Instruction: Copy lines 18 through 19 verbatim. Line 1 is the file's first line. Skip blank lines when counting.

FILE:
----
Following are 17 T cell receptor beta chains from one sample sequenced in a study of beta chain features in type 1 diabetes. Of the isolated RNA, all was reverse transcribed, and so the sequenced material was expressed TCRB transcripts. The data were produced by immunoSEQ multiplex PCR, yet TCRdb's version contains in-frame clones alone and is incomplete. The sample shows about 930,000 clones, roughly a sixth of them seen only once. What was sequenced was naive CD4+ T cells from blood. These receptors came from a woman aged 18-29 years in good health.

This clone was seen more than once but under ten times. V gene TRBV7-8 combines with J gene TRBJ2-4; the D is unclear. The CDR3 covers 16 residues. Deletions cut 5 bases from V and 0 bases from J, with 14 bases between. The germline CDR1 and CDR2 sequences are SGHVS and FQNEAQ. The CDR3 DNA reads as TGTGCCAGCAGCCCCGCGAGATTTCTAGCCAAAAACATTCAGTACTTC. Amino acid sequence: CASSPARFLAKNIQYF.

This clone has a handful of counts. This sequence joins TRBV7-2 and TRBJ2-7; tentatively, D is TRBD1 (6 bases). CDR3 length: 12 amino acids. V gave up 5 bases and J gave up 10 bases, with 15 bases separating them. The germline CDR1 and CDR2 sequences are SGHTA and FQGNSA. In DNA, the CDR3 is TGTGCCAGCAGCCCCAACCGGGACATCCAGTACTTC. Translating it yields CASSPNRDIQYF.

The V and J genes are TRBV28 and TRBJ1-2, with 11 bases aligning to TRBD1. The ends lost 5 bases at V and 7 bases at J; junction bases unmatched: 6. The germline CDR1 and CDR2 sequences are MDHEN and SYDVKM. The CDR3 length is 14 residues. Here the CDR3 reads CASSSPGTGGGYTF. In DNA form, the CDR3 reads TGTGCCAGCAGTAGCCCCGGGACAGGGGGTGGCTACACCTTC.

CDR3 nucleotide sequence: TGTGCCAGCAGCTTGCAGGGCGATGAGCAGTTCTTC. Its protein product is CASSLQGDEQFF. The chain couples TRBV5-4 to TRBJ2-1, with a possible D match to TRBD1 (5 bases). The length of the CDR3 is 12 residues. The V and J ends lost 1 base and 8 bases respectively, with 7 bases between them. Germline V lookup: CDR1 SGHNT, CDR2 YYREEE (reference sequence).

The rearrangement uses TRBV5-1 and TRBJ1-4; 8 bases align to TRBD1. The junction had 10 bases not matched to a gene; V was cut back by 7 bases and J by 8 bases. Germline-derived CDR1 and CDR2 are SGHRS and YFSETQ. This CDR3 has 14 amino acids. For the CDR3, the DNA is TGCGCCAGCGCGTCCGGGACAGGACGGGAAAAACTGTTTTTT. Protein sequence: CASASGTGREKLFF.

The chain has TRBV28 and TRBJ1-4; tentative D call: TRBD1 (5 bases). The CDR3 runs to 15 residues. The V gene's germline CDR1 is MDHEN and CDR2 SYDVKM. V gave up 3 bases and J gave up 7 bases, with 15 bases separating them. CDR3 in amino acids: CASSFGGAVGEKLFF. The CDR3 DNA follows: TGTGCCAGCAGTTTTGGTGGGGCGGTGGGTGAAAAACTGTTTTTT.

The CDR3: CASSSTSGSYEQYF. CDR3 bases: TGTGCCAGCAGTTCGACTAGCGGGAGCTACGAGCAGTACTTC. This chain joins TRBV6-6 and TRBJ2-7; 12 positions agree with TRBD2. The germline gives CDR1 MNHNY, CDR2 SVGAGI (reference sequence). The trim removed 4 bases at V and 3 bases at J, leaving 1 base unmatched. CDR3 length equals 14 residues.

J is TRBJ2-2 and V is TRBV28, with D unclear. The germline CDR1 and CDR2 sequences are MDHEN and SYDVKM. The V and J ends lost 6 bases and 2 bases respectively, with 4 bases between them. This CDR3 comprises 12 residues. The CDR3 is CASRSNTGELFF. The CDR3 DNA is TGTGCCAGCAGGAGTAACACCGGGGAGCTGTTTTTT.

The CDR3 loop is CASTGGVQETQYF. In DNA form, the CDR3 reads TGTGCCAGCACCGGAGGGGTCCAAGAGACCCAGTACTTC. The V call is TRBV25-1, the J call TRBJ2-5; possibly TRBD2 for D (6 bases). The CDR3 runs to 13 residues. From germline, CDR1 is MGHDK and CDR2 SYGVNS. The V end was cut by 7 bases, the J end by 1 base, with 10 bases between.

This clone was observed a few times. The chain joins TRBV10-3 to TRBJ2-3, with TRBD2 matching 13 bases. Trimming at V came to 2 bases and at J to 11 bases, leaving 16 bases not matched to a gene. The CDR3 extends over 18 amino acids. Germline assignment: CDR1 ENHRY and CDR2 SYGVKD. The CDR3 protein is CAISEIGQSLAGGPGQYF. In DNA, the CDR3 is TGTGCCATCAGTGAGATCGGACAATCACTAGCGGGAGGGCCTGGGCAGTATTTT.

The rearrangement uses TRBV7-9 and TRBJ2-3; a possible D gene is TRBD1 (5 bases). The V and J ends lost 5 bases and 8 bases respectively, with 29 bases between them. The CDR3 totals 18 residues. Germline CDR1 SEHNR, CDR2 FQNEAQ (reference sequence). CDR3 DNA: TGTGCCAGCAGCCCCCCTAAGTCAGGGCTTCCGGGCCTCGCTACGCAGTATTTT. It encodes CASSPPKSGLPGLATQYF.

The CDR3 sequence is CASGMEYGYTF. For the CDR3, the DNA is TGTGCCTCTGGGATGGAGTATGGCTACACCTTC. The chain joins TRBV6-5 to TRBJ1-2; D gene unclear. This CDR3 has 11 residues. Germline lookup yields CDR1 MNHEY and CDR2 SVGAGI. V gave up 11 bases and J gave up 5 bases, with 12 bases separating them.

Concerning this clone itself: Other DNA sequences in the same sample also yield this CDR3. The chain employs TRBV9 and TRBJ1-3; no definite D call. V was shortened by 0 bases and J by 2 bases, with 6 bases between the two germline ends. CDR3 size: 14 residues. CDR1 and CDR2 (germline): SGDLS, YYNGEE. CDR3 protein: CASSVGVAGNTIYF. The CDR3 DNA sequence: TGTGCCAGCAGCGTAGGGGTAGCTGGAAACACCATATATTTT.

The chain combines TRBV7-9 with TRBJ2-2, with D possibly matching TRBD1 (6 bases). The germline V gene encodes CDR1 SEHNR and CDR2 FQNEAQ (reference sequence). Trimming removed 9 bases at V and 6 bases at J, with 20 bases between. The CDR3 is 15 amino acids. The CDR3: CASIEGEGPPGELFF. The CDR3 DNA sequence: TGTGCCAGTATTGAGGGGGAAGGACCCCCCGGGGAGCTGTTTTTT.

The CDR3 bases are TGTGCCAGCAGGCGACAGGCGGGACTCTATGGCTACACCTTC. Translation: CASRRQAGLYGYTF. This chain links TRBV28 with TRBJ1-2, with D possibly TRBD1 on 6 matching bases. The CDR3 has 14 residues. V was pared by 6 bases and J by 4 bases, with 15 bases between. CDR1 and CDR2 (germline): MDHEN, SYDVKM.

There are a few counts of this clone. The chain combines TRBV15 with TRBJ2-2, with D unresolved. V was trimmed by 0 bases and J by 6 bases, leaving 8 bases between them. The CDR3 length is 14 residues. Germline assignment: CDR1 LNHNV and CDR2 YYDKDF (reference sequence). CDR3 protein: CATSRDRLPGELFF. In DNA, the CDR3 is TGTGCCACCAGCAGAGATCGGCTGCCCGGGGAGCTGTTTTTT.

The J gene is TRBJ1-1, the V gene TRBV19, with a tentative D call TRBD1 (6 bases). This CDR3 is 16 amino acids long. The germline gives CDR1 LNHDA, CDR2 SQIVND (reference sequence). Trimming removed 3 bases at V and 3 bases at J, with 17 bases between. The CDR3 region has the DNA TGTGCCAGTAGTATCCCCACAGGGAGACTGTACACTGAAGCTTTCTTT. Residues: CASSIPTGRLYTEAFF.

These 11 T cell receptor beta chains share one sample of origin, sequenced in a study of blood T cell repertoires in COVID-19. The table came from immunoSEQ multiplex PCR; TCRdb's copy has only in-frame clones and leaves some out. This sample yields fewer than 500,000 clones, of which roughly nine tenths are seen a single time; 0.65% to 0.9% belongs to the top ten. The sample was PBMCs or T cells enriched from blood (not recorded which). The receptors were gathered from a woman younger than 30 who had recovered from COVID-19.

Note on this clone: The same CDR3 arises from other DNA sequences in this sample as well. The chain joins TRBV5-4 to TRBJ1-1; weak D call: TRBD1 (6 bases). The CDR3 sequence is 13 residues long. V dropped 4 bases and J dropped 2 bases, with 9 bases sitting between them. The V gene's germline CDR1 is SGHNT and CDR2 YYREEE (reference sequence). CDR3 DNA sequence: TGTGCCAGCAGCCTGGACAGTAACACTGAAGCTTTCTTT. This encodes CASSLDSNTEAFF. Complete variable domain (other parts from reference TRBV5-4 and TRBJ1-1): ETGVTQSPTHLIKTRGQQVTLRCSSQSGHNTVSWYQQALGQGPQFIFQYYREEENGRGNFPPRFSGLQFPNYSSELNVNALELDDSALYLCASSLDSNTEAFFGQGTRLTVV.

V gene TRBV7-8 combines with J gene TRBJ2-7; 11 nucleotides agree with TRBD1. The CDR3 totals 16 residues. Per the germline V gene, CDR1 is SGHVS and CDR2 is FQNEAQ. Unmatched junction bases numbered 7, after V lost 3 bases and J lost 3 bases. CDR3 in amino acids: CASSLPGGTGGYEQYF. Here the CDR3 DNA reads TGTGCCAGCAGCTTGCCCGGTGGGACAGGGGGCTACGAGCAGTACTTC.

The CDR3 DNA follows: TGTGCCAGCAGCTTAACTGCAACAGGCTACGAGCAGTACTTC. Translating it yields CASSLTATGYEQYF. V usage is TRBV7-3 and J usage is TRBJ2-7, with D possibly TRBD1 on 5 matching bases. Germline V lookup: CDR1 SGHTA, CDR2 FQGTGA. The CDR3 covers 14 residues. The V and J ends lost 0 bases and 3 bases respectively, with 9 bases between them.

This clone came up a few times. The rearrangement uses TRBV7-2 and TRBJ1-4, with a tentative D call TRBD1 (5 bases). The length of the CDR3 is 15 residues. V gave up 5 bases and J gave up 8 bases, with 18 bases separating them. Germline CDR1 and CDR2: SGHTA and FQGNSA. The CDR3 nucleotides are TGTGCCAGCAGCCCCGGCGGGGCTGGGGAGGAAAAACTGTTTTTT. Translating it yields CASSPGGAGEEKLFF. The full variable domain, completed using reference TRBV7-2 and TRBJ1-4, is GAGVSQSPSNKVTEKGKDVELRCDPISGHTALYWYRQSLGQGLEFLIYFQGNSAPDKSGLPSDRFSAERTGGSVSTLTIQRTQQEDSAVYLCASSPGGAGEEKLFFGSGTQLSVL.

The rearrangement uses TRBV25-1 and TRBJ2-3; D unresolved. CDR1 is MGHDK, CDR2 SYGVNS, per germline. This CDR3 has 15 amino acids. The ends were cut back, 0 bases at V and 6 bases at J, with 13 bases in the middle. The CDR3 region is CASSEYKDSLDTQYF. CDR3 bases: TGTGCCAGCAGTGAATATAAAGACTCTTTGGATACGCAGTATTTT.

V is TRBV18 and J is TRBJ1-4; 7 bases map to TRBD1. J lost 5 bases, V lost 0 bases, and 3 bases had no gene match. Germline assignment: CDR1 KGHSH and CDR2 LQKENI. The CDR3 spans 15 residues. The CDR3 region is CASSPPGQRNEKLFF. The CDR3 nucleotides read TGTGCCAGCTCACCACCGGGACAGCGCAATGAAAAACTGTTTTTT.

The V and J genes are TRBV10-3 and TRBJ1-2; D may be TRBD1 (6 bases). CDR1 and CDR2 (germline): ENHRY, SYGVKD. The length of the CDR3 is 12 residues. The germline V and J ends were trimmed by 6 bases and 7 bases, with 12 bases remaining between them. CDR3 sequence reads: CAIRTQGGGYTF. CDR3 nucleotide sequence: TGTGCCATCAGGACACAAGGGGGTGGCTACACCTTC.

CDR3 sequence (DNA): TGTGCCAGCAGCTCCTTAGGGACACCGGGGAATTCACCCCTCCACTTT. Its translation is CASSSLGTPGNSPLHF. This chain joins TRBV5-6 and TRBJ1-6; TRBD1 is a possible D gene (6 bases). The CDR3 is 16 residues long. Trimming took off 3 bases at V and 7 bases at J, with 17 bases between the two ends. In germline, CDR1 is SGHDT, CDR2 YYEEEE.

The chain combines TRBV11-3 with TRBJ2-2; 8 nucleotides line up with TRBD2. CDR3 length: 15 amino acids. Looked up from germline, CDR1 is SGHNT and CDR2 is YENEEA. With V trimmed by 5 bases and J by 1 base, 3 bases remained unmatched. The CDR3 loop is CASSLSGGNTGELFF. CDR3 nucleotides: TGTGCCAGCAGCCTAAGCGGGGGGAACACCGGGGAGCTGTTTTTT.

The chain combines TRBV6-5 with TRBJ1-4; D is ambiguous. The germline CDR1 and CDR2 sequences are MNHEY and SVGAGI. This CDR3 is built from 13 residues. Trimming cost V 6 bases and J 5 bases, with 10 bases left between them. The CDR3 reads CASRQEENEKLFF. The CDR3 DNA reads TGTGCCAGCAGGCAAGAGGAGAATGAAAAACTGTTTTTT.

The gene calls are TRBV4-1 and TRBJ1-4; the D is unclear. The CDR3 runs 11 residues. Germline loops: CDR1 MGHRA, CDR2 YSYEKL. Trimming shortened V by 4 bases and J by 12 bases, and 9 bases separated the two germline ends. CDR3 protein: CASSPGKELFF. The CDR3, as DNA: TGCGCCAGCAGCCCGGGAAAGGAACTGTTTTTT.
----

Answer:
The J gene is TRBJ1-1, the V gene TRBV19, with a tentative D call TRBD1 (6 bases). This CDR3 is 16 amino acids long. The germline gives CDR1 LNHDA, CDR2 SQIVND (reference sequence). Trimming removed 3 bases at V and 3 bases at J, with 17 bases between. The CDR3 region has the DNA TGTGCCAGTAGTATCCCCACAGGGAGACTGTACACTGAAGCTTTCTTT. Residues: CASSIPTGRLYTEAFF.

These 11 T cell receptor beta chains share one sample of origin, sequenced in a study of blood T cell repertoires in COVID-19. The table came from immunoSEQ multiplex PCR; TCRdb's copy has only in-frame clones and leaves some out. This sample yields fewer than 500,000 clones, of which roughly nine tenths are seen a single time; 0.65% to 0.9% belongs to the top ten. The sample was PBMCs or T cells enriched from blood (not recorded which). The receptors were gathered from a woman younger than 30 who had recovered from COVID-19.